Their job is to control the kids (there are a lot of them, 25+) and your job is to teach English. More often than not, half an hour in to the lesson, the teacher will leave. That's right. Leave. You are on your own. The best thing is that these teachers are the ones responsible for the safety of the kids, but with that teacher gone, they expect you to do their job while they go grab a coffee. That's not a joke. They get coffee.
NOTE: STATE SCHOOLS ARE NEVER MENTIONED ON THE JOB ADVERTIs*m*nT. YOU WILL NOT BE TOLD ABOUT IT UNTIL YOU ARE THERE. ASK IN THE SKYPE INTERVIEW (if you seriously still want to go ahead and see for yourself).
This is hilarious. You are told you will receive 950 euros net every month. It is hilarious because you are not guaranteed that income on a fixed date. This goes back to the cultural difference thing, perhaps, but us Brits / Northern Europeans are used to a fixed date for payday, usually the end of the month. ALI Academia's answer to Mr Bean heads up the accounts. Gianni will be in charge of paying you. Do you think an Italian bank account is set up for you? No. Cash in hand. Okay, but is it every end of the month? No. Sometimes Gianni will simply say, 'No done accounts', and you just have to say, okay. You get paid when they want to pay you, and as BOK said, sometimes that's not until two, three weeks into the next month. Keep a note of your hours worked, and your money paid to you.
It was brought to my attention by another teacher from outside the institution that state schools pay teachers between 20 - 30 euros an hour. You will not be paid this. You will still be paid your flat salary, which equates to about 9.50 an hour (950 net, over 100 hours a month). This means you're doing a job where you COULD be earning double, but aren't because to Academia, you are there to earn THEM money, not money for yourself. Also it is in your joke of a 'contract' that you cannot work for other schools whilst you're working for Academia. Okay, but if you work for yourself as freelance, then technically....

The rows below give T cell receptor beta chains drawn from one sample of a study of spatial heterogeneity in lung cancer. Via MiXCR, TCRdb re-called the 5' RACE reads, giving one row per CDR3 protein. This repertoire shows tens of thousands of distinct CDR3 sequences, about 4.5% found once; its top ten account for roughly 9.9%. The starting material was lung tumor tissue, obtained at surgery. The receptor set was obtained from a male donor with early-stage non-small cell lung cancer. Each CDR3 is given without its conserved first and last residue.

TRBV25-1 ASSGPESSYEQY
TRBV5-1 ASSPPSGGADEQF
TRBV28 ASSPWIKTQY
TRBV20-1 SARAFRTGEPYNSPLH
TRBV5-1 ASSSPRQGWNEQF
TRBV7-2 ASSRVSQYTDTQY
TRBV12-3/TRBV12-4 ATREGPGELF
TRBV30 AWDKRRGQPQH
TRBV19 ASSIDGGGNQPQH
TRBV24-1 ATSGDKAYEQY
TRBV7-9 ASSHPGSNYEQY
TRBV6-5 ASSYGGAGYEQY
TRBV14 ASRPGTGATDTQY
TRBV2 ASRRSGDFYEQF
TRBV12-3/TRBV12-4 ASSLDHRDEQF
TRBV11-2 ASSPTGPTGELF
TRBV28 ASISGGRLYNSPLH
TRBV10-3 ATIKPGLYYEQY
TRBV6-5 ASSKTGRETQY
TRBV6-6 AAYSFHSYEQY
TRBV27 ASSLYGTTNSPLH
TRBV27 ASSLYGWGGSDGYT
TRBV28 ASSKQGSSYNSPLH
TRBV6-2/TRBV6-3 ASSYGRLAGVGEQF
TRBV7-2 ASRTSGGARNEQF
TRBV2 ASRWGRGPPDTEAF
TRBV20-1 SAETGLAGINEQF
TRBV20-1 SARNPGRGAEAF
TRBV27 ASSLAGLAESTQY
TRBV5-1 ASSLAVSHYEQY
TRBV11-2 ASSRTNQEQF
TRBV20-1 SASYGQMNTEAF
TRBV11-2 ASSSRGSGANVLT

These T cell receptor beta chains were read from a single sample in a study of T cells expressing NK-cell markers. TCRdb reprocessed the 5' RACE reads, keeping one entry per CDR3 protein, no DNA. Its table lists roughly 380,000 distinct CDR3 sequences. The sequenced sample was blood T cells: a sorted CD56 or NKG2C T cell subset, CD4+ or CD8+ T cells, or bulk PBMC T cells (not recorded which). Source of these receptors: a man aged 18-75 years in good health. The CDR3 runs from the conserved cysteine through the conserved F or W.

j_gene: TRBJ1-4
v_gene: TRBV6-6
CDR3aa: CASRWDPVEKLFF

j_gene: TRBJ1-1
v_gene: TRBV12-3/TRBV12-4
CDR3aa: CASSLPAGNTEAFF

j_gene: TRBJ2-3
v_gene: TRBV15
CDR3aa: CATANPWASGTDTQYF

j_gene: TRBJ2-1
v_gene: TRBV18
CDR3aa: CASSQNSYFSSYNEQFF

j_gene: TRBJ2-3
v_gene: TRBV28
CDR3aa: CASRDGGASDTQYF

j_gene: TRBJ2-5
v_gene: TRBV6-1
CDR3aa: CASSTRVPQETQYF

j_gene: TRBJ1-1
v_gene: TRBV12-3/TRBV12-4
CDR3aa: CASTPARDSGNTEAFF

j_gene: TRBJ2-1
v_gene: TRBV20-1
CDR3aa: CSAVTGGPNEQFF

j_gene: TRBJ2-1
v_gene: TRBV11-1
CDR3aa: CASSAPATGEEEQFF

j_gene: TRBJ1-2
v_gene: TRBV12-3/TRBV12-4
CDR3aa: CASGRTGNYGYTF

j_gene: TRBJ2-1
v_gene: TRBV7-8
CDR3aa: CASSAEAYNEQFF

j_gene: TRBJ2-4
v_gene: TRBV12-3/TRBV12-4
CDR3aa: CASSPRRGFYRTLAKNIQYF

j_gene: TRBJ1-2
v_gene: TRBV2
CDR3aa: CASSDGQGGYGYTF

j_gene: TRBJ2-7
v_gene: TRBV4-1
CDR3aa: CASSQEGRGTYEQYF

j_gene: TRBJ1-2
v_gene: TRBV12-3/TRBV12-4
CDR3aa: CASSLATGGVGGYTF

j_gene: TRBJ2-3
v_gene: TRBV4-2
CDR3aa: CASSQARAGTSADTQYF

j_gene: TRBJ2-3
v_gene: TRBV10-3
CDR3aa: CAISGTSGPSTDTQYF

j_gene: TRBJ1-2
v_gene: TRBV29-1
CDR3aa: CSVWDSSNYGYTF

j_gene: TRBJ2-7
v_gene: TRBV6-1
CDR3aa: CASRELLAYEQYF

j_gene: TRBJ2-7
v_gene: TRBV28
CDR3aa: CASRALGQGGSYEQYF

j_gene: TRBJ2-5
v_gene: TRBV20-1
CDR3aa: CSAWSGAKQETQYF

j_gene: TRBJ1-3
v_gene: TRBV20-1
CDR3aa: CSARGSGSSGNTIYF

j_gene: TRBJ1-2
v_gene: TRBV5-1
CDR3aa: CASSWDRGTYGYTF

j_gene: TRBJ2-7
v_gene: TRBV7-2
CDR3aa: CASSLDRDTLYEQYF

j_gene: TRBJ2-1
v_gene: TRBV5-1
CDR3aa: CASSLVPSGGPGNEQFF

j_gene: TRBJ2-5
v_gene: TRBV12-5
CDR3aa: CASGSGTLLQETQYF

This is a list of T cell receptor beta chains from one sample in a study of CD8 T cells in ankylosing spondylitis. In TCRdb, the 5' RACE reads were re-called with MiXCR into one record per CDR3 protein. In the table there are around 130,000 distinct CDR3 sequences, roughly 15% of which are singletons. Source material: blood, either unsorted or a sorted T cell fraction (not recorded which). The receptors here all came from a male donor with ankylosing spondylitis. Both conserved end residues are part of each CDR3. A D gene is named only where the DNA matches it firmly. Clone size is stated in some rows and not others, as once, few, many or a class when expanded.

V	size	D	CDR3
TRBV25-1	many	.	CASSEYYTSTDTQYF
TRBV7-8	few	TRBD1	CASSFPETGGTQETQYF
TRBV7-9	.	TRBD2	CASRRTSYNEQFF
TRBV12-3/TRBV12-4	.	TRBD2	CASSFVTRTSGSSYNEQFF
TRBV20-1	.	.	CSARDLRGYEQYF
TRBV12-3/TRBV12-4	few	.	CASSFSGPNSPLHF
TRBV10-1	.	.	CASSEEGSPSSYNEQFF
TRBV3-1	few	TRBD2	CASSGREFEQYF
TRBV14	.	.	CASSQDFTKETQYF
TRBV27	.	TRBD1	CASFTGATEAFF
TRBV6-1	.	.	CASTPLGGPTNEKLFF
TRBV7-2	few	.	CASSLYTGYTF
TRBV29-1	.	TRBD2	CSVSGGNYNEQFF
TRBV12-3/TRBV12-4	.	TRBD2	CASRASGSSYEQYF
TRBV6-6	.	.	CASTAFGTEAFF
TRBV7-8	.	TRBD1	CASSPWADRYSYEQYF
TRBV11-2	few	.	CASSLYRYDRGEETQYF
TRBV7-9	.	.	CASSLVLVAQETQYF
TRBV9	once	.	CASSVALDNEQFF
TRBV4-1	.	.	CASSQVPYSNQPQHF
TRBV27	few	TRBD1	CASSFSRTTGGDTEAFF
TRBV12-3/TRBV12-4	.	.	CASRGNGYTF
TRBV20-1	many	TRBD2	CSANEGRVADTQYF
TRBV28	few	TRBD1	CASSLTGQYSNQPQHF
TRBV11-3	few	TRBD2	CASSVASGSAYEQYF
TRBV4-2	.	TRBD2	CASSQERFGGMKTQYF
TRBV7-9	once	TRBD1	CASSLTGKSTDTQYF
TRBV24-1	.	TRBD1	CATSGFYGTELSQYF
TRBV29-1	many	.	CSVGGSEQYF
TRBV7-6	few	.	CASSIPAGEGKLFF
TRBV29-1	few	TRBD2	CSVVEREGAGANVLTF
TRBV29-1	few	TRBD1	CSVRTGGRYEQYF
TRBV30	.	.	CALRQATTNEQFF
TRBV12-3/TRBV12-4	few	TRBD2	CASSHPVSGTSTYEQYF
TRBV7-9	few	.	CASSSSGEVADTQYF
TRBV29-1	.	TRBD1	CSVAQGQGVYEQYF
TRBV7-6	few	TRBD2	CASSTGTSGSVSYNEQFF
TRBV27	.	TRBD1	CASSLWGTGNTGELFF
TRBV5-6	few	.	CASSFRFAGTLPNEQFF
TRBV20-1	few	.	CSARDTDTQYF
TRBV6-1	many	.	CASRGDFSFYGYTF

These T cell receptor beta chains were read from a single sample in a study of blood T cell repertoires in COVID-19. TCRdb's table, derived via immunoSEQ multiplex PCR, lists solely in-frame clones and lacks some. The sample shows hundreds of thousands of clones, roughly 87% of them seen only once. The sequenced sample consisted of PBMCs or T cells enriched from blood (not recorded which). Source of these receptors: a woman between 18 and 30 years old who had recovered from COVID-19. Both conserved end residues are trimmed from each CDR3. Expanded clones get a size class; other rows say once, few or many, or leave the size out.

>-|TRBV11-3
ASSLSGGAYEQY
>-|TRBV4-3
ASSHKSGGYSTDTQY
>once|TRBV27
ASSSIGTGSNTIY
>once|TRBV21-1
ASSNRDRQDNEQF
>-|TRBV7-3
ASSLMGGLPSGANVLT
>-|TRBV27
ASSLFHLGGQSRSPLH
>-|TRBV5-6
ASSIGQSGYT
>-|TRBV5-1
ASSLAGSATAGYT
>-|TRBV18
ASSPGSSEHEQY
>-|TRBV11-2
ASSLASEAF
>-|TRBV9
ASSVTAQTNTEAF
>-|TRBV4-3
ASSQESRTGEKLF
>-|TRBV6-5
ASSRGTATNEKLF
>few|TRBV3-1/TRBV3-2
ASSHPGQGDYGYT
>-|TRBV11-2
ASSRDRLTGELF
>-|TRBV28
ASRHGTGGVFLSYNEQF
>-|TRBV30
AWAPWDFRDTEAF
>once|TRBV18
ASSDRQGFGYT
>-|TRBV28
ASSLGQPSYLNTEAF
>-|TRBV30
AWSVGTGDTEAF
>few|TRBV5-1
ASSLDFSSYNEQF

Arrival / Accommodation:
When you arrive to Bari airport (assuming that you do), you can arrange them to pick you up or you can try to navigate the trains and buses. I opted pickup but was then charged for it more than the train / bus option would have cost me. When I mentioned this to existing teachers, they said they got a lift for free. So as soon as you step off your plane, you've been swindled out of money.
My accommodation was temporary for a while until a new place could be found. The black mold infested, damp place was lacking gas and heating. Thankfully it wasn't too cold, but we were edging ever further towards winter, and I was worried I'd be stuck in there forever. A new place was found, but I won't go into that without bringing up more black mold memories.
Accommodation rent is always through the school unless you decide to find a private landlord (which, if you don't have any Italian language knowledge, is impossible). This is where it gets a bit funny. My place cost 300 euros, so deduct that from my pay and I'm netting 650 a month. A gas canister sets you back 20 / 30 euro every three months or so, if you use it daily, for tea (no, I didn't have a kettle), and cooking, etc. Electricity is an absolute disaster there, it's SO expensive, but water is about 20 euros a month too. Eating is cheap enough, so netting roughly 500 a month. It's not amazing, especially not for how over worked you'll be.